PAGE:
Raritan River Music Festival Spans Centuries

By Susan Wallner
State of the Arts

Michael Newman and Laura Oltman founded the Raritan Music Festival 25 years ago.

Guitar duo Michael Newman and Laura Oltman founded the Raritan River Music Festival 25 years ago. Since then, they’ve brought an eclectic mix of classical music to Hunterdon County every May. This year, to mark the festival’s anniversary, as well as the 300th anniversary of Hunterdon County and the 350th anniversary of the state of New Jersey, the festival is presenting a series of concerts featuring music from 1714, 1814, 1914 and 2014.

The series ends in 2014, but it began in the year 1714. Chatham Baroque played music from the time of the colonies in the historic Prallsville Mills in Stockton, New Jersey on May 4. The earliest parts of the mill date back to the 1700s, not too long after independence. Although music by Corelli, Kapsperger, Scarlatti and Couperin might not have been played or listened to in an industrial grist mill back then, the members of Chatham Baroque appreciate the setting.

“It’s a great historical space,” says Scott Pauley, who plays theorbo, archlute and baroque guitar with Chatham Baroque. “It’s a pretty spot right by the river and kind of a rustic atmosphere. Plus, we always like playing in wood buildings because it helps the sound of our instruments, they like a ‘live’ wood acoustic. So we really enjoy it here.”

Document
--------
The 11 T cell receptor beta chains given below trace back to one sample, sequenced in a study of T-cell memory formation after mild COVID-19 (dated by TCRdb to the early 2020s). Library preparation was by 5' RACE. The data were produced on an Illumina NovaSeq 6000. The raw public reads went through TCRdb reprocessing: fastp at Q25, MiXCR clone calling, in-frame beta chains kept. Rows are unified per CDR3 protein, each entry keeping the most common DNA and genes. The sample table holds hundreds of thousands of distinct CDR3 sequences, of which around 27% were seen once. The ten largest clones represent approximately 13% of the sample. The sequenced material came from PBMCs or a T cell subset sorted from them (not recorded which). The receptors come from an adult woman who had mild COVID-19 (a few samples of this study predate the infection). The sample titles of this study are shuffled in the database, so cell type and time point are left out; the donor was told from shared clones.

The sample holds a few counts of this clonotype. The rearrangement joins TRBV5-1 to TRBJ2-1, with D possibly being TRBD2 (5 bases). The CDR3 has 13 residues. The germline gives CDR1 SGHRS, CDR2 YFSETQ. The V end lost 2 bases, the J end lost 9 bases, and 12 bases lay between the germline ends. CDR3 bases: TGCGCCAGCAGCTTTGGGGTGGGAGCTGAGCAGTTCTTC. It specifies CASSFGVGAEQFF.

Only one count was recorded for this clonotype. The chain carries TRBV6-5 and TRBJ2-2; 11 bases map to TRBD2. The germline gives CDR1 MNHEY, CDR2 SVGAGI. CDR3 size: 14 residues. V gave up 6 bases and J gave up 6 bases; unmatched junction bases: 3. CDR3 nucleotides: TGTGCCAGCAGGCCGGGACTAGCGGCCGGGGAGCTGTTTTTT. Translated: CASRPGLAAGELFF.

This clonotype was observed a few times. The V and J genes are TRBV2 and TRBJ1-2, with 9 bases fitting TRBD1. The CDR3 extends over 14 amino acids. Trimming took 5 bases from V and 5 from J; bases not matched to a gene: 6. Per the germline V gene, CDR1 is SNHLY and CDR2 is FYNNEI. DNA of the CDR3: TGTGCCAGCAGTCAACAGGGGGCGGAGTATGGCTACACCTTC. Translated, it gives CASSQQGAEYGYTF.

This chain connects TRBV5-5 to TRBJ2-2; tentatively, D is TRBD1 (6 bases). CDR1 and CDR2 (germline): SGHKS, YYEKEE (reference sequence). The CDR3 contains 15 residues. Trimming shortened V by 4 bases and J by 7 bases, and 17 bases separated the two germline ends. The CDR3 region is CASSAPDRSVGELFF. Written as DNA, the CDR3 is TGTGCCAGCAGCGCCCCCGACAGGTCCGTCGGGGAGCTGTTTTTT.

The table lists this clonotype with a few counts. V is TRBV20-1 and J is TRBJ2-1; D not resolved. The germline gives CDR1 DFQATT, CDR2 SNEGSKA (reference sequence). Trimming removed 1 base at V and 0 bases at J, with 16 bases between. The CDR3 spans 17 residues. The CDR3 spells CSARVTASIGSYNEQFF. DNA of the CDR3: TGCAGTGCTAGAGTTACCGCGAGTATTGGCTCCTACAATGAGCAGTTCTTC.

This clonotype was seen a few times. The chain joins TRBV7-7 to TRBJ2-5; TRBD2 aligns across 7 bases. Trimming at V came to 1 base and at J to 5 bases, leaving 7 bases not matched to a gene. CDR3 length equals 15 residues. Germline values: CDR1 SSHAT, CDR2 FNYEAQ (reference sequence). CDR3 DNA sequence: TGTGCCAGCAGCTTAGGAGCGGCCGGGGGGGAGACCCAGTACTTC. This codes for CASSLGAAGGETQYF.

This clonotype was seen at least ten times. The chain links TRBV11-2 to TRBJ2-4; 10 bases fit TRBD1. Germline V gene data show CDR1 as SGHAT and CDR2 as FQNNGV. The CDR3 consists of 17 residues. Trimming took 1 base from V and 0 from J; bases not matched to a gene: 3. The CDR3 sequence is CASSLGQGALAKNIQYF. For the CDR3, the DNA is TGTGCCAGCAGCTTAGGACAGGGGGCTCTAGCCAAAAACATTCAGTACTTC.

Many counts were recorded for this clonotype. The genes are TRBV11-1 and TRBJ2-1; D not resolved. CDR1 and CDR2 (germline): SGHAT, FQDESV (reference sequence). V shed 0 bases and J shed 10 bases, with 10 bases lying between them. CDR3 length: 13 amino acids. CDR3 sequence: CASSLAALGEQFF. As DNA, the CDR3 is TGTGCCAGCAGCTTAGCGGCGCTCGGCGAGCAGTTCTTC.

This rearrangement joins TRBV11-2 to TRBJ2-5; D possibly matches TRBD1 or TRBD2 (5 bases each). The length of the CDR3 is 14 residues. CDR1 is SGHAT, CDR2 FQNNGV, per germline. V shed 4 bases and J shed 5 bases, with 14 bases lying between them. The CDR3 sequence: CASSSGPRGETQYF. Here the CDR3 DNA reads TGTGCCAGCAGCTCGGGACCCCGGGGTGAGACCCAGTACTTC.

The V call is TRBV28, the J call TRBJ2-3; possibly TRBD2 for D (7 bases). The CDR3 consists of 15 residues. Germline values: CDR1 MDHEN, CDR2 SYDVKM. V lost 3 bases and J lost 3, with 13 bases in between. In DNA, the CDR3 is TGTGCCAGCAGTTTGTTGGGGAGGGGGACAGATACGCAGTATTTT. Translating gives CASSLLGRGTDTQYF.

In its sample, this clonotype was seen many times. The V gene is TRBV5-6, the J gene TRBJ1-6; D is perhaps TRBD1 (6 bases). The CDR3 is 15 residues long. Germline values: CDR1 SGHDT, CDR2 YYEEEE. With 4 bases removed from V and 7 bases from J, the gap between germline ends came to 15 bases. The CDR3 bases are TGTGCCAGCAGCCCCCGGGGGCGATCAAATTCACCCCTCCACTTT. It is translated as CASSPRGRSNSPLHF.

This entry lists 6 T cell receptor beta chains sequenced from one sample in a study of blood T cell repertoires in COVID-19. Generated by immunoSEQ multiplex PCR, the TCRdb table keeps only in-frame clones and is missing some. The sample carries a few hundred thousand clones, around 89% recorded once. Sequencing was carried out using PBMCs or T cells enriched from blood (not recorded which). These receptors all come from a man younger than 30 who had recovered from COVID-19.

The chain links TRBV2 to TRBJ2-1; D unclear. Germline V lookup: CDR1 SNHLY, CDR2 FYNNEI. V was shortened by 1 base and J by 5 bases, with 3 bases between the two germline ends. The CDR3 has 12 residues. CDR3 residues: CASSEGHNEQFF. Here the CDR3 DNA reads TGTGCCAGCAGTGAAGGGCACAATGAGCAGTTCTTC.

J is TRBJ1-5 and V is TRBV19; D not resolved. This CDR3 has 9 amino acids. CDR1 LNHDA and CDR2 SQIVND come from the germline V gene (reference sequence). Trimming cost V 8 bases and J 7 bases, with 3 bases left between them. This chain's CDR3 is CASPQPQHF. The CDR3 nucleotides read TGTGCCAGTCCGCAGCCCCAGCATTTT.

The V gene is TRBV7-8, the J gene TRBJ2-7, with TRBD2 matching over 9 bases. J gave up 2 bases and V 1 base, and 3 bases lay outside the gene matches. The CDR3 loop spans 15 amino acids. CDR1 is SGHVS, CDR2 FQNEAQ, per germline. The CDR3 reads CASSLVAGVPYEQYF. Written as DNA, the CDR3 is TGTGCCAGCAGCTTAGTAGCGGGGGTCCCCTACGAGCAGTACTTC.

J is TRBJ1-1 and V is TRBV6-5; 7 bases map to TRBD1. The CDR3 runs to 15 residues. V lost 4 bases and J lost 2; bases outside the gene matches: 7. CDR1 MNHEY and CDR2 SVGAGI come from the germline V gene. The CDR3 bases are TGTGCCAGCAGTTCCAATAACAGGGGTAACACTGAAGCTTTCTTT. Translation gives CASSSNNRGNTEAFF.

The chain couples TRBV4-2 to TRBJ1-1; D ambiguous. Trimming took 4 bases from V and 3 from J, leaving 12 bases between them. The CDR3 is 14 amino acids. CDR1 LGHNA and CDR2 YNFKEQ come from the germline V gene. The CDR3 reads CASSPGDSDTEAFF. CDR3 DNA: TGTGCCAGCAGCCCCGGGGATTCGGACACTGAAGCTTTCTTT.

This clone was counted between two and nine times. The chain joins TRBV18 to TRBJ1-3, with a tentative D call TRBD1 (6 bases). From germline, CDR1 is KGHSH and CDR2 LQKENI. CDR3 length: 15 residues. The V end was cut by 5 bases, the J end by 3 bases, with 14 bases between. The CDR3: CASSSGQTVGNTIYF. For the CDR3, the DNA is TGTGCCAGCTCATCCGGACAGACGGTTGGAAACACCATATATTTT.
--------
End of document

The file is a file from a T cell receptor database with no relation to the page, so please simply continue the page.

Scott Pauley of Chatham Baroque describes one of his early stringed instruments, the archlute. He is joined by viola da gamba, harpsichord and baroque violins for a performance of music by Corelli.

Chatham Baroque is a Pittsburgh-based ensemble that has become a Raritan River Music Festival regular. “We wanted a group that specializes in early music,” says Festival co-founder Laura Oltman.

Often, different instruments are played; for instance, Patricia Halverson of Chatham Baroque plays a six-string instrument called the viola da gamba. It’s similar to a cello but has frets and is bowed differently. Oltman points out that other groups play the same music on modern instruments, but that it has a different sound when played on antique instruments. “And then we’re putting the concert on in a building from 1711. It’s just a great experience to hear it in that context,” she said.

Scott Pauley, Patricia Halverson, and Andrew Fouts of Chatham Baroque, which has become a regular act at the Raritan River Music Festival.

Flutist Laura Gilbert and “Fabulous Friends” continue the march through the centuries Saturday, May 17 with “Chart Stoppers of 1914” at the Stanton Reformed Church. The final concert, music from 2014, takes place at the Clinton Presbyterian Church on May 24. Festival founders, the Newman & Oltman Guitar Duo, will perform newly commissioned works by contemporary composers including Paul Moravec, August Read Thomas and others. They’ll be accompanied by ETHEL, described as “a string quartet like no other.”

A full story on the Raritan River Music Festival, including music from Chatham Baroque and from Guitar Duo Newman & Oltman, will appear on a special NJ350 edition of State of the Arts NJ on June 29. A podcast featuring more music from Chatham Baroque can be heard at

Susan Wallner is an award-winning producer with PCK Media. She is a long-time contributor to State of the Arts, airing on NJTV Sundays at 8 p.m. and Thursdays at 11:30 p.m. She is also one of the producers of It Happened Here: New Jersey.